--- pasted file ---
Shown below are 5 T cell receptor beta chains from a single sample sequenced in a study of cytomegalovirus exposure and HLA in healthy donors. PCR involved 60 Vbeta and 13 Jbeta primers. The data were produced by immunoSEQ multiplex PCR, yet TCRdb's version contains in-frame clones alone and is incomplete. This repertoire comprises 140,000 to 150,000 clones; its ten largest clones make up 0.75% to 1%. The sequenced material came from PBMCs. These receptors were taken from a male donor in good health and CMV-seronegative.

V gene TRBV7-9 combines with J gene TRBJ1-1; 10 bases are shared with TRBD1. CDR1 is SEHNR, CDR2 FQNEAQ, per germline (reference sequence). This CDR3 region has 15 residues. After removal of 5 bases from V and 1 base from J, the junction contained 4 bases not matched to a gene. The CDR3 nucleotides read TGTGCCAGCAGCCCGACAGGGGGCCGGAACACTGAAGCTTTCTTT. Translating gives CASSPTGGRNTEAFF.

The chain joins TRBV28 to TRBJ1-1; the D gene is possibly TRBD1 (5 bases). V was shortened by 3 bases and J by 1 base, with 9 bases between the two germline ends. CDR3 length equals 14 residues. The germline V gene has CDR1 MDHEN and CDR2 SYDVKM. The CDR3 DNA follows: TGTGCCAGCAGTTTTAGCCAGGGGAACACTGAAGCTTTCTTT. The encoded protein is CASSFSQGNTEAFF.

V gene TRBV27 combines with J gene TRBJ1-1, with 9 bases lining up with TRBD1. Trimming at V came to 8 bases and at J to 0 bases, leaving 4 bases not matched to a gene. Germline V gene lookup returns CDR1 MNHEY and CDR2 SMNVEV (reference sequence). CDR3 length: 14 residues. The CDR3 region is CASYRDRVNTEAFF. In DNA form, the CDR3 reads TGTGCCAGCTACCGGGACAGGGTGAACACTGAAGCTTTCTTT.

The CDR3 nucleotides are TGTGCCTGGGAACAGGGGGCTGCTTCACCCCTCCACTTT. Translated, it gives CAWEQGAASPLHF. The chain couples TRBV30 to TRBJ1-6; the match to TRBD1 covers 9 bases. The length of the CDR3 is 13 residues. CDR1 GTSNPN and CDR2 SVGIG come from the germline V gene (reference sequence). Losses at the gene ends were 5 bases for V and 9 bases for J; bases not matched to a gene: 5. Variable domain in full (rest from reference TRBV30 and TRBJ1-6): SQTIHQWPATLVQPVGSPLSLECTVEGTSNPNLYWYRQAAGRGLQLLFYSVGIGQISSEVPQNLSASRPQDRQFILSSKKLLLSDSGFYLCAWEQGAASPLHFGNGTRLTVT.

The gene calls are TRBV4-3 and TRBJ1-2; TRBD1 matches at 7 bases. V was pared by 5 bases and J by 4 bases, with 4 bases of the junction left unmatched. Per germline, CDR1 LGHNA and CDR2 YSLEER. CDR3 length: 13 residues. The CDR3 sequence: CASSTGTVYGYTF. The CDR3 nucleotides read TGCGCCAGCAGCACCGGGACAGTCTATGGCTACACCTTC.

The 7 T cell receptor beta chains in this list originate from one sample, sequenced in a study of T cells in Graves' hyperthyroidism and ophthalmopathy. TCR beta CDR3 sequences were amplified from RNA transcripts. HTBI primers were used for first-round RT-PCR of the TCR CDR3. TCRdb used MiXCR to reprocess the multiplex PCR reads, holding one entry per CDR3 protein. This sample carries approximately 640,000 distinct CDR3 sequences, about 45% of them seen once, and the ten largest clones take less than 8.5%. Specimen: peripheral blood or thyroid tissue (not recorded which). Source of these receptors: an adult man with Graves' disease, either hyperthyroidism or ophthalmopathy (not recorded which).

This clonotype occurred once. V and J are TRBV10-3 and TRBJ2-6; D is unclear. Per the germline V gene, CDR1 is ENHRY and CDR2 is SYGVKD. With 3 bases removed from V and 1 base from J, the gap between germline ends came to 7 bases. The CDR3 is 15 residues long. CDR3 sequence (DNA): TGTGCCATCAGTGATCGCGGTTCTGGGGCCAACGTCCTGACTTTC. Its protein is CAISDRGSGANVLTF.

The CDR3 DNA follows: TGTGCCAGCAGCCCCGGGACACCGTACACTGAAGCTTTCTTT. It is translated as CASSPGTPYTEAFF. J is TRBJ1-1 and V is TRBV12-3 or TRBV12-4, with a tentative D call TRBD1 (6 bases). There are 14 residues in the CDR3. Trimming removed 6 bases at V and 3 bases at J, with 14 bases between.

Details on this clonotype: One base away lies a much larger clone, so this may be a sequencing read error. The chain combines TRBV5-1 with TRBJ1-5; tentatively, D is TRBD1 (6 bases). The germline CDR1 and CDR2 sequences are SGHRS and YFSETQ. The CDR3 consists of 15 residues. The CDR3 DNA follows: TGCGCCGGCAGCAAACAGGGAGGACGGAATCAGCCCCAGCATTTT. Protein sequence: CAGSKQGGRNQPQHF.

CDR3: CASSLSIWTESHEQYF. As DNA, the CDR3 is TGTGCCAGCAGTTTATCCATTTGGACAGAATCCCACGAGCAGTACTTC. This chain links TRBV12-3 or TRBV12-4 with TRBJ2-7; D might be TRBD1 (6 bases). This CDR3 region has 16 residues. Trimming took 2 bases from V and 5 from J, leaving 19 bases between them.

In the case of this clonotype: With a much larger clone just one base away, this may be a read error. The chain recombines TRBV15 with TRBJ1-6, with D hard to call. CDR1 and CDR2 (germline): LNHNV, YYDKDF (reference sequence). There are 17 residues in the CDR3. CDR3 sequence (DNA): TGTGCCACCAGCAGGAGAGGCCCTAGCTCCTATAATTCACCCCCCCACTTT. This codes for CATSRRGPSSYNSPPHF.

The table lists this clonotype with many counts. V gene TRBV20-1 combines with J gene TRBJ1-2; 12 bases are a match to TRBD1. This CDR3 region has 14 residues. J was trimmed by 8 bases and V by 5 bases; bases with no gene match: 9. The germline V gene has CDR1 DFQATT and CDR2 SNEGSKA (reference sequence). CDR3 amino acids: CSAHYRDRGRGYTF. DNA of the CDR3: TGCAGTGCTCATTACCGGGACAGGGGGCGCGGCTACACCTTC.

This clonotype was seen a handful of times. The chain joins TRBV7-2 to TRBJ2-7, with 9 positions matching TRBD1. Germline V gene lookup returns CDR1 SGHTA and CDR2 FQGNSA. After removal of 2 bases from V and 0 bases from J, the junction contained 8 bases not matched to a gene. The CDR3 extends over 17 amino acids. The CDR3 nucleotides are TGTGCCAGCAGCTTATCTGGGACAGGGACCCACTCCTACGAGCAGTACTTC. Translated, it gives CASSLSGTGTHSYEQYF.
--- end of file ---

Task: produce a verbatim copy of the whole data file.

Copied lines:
Shown below are 5 T cell receptor beta chains from a single sample sequenced in a study of cytomegalovirus exposure and HLA in healthy donors. PCR involved 60 Vbeta and 13 Jbeta primers. The data were produced by immunoSEQ multiplex PCR, yet TCRdb's version contains in-frame clones alone and is incomplete. This repertoire comprises 140,000 to 150,000 clones; its ten largest clones make up 0.75% to 1%. The sequenced material came from PBMCs. These receptors were taken from a male donor in good health and CMV-seronegative.

V gene TRBV7-9 combines with J gene TRBJ1-1; 10 bases are shared with TRBD1. CDR1 is SEHNR, CDR2 FQNEAQ, per germline (reference sequence). This CDR3 region has 15 residues. After removal of 5 bases from V and 1 base from J, the junction contained 4 bases not matched to a gene. The CDR3 nucleotides read TGTGCCAGCAGCCCGACAGGGGGCCGGAACACTGAAGCTTTCTTT. Translating gives CASSPTGGRNTEAFF.

The chain joins TRBV28 to TRBJ1-1; the D gene is possibly TRBD1 (5 bases). V was shortened by 3 bases and J by 1 base, with 9 bases between the two germline ends. CDR3 length equals 14 residues. The germline V gene has CDR1 MDHEN and CDR2 SYDVKM. The CDR3 DNA follows: TGTGCCAGCAGTTTTAGCCAGGGGAACACTGAAGCTTTCTTT. The encoded protein is CASSFSQGNTEAFF.

V gene TRBV27 combines with J gene TRBJ1-1, with 9 bases lining up with TRBD1. Trimming at V came to 8 bases and at J to 0 bases, leaving 4 bases not matched to a gene. Germline V gene lookup returns CDR1 MNHEY and CDR2 SMNVEV (reference sequence). CDR3 length: 14 residues. The CDR3 region is CASYRDRVNTEAFF. In DNA form, the CDR3 reads TGTGCCAGCTACCGGGACAGGGTGAACACTGAAGCTTTCTTT.

The CDR3 nucleotides are TGTGCCTGGGAACAGGGGGCTGCTTCACCCCTCCACTTT. Translated, it gives CAWEQGAASPLHF. The chain couples TRBV30 to TRBJ1-6; the match to TRBD1 covers 9 bases. The length of the CDR3 is 13 residues. CDR1 GTSNPN and CDR2 SVGIG come from the germline V gene (reference sequence). Losses at the gene ends were 5 bases for V and 9 bases for J; bases not matched to a gene: 5. Variable domain in full (rest from reference TRBV30 and TRBJ1-6): SQTIHQWPATLVQPVGSPLSLECTVEGTSNPNLYWYRQAAGRGLQLLFYSVGIGQISSEVPQNLSASRPQDRQFILSSKKLLLSDSGFYLCAWEQGAASPLHFGNGTRLTVT.

The gene calls are TRBV4-3 and TRBJ1-2; TRBD1 matches at 7 bases. V was pared by 5 bases and J by 4 bases, with 4 bases of the junction left unmatched. Per germline, CDR1 LGHNA and CDR2 YSLEER. CDR3 length: 13 residues. The CDR3 sequence: CASSTGTVYGYTF. The CDR3 nucleotides read TGCGCCAGCAGCACCGGGACAGTCTATGGCTACACCTTC.

The 7 T cell receptor beta chains in this list originate from one sample, sequenced in a study of T cells in Graves' hyperthyroidism and ophthalmopathy. TCR beta CDR3 sequences were amplified from RNA transcripts. HTBI primers were used for first-round RT-PCR of the TCR CDR3. TCRdb used MiXCR to reprocess the multiplex PCR reads, holding one entry per CDR3 protein. This sample carries approximately 640,000 distinct CDR3 sequences, about 45% of them seen once, and the ten largest clones take less than 8.5%. Specimen: peripheral blood or thyroid tissue (not recorded which). Source of these receptors: an adult man with Graves' disease, either hyperthyroidism or ophthalmopathy (not recorded which).

This clonotype occurred once. V and J are TRBV10-3 and TRBJ2-6; D is unclear. Per the germline V gene, CDR1 is ENHRY and CDR2 is SYGVKD. With 3 bases removed from V and 1 base from J, the gap between germline ends came to 7 bases. The CDR3 is 15 residues long. CDR3 sequence (DNA): TGTGCCATCAGTGATCGCGGTTCTGGGGCCAACGTCCTGACTTTC. Its protein is CAISDRGSGANVLTF.

The CDR3 DNA follows: TGTGCCAGCAGCCCCGGGACACCGTACACTGAAGCTTTCTTT. It is translated as CASSPGTPYTEAFF. J is TRBJ1-1 and V is TRBV12-3 or TRBV12-4, with a tentative D call TRBD1 (6 bases). There are 14 residues in the CDR3. Trimming removed 6 bases at V and 3 bases at J, with 14 bases between.

Details on this clonotype: One base away lies a much larger clone, so this may be a sequencing read error. The chain combines TRBV5-1 with TRBJ1-5; tentatively, D is TRBD1 (6 bases). The germline CDR1 and CDR2 sequences are SGHRS and YFSETQ. The CDR3 consists of 15 residues. The CDR3 DNA follows: TGCGCCGGCAGCAAACAGGGAGGACGGAATCAGCCCCAGCATTTT. Protein sequence: CAGSKQGGRNQPQHF.

CDR3: CASSLSIWTESHEQYF. As DNA, the CDR3 is TGTGCCAGCAGTTTATCCATTTGGACAGAATCCCACGAGCAGTACTTC. This chain links TRBV12-3 or TRBV12-4 with TRBJ2-7; D might be TRBD1 (6 bases). This CDR3 region has 16 residues. Trimming took 2 bases from V and 5 from J, leaving 19 bases between them.

In the case of this clonotype: With a much larger clone just one base away, this may be a read error. The chain recombines TRBV15 with TRBJ1-6, with D hard to call. CDR1 and CDR2 (germline): LNHNV, YYDKDF (reference sequence). There are 17 residues in the CDR3. CDR3 sequence (DNA): TGTGCCACCAGCAGGAGAGGCCCTAGCTCCTATAATTCACCCCCCCACTTT. This codes for CATSRRGPSSYNSPPHF.

The table lists this clonotype with many counts. V gene TRBV20-1 combines with J gene TRBJ1-2; 12 bases are a match to TRBD1. This CDR3 region has 14 residues. J was trimmed by 8 bases and V by 5 bases; bases with no gene match: 9. The germline V gene has CDR1 DFQATT and CDR2 SNEGSKA (reference sequence). CDR3 amino acids: CSAHYRDRGRGYTF. DNA of the CDR3: TGCAGTGCTCATTACCGGGACAGGGGGCGCGGCTACACCTTC.

This clonotype was seen a handful of times. The chain joins TRBV7-2 to TRBJ2-7, with 9 positions matching TRBD1. Germline V gene lookup returns CDR1 SGHTA and CDR2 FQGNSA. After removal of 2 bases from V and 0 bases from J, the junction contained 8 bases not matched to a gene. The CDR3 extends over 17 amino acids. The CDR3 nucleotides are TGTGCCAGCAGCTTATCTGGGACAGGGACCCACTCCTACGAGCAGTACTTC. Translated, it gives CASSLSGTGTHSYEQYF.